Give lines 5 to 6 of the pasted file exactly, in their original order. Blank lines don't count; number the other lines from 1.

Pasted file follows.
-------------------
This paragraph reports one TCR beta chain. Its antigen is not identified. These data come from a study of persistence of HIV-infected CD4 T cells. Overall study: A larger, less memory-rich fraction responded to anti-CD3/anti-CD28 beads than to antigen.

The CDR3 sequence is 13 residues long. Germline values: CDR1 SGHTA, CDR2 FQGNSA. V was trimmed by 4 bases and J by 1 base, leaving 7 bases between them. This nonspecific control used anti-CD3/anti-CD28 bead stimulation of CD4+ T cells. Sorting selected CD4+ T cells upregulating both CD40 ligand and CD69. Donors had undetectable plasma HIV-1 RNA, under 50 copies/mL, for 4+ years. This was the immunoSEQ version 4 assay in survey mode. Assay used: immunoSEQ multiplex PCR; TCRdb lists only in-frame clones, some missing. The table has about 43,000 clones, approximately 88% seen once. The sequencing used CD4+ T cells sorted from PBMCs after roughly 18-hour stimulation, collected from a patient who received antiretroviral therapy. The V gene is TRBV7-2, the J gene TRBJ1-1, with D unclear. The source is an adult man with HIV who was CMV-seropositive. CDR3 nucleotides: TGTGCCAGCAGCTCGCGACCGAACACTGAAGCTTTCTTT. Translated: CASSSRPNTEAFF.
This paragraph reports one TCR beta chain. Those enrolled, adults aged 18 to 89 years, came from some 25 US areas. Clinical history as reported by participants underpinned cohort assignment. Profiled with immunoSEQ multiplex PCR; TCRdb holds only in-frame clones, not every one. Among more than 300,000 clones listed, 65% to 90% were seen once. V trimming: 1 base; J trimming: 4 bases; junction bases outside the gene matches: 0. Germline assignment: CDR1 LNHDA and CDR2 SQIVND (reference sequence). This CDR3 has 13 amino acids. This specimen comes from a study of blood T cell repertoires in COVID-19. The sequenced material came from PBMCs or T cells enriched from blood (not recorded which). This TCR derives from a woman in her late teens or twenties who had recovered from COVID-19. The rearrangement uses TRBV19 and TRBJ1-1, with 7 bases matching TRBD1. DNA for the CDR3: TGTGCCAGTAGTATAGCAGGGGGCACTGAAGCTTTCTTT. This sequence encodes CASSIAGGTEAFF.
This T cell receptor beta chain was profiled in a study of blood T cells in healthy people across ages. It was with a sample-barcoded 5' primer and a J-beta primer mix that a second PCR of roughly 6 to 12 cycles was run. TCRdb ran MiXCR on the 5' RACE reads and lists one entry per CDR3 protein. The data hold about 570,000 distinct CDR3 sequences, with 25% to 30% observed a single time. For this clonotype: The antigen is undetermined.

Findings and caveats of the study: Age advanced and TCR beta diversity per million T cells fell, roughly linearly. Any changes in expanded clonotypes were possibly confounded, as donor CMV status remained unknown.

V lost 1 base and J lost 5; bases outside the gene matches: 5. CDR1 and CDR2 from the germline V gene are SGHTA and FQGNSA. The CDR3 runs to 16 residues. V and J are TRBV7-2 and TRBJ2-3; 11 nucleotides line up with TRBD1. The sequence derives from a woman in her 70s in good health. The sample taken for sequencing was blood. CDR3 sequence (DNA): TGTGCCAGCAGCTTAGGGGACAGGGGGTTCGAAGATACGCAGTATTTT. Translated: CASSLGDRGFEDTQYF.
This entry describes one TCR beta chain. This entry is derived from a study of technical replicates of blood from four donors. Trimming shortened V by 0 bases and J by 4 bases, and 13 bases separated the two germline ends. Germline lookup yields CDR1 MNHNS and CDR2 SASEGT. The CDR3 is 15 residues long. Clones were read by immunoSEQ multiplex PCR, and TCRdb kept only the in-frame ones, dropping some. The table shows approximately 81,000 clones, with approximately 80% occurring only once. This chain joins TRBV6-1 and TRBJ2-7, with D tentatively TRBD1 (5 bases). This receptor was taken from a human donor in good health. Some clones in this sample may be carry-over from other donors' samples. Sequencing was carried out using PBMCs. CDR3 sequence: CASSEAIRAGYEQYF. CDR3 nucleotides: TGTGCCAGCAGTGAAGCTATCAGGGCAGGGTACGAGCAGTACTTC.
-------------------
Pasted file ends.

Findings and caveats of the study: Age advanced and TCR beta diversity per million T cells fell, roughly linearly. Any changes in expanded clonotypes were possibly confounded, as donor CMV status remained unknown.

V lost 1 base and J lost 5; bases outside the gene matches: 5. CDR1 and CDR2 from the germline V gene are SGHTA and FQGNSA. The CDR3 runs to 16 residues. V and J are TRBV7-2 and TRBJ2-3; 11 nucleotides line up with TRBD1. The sequence derives from a woman in her 70s in good health. The sample taken for sequencing was blood. CDR3 sequence (DNA): TGTGCCAGCAGCTTAGGGGACAGGGGGTTCGAAGATACGCAGTATTTT. Translated: CASSLGDRGFEDTQYF.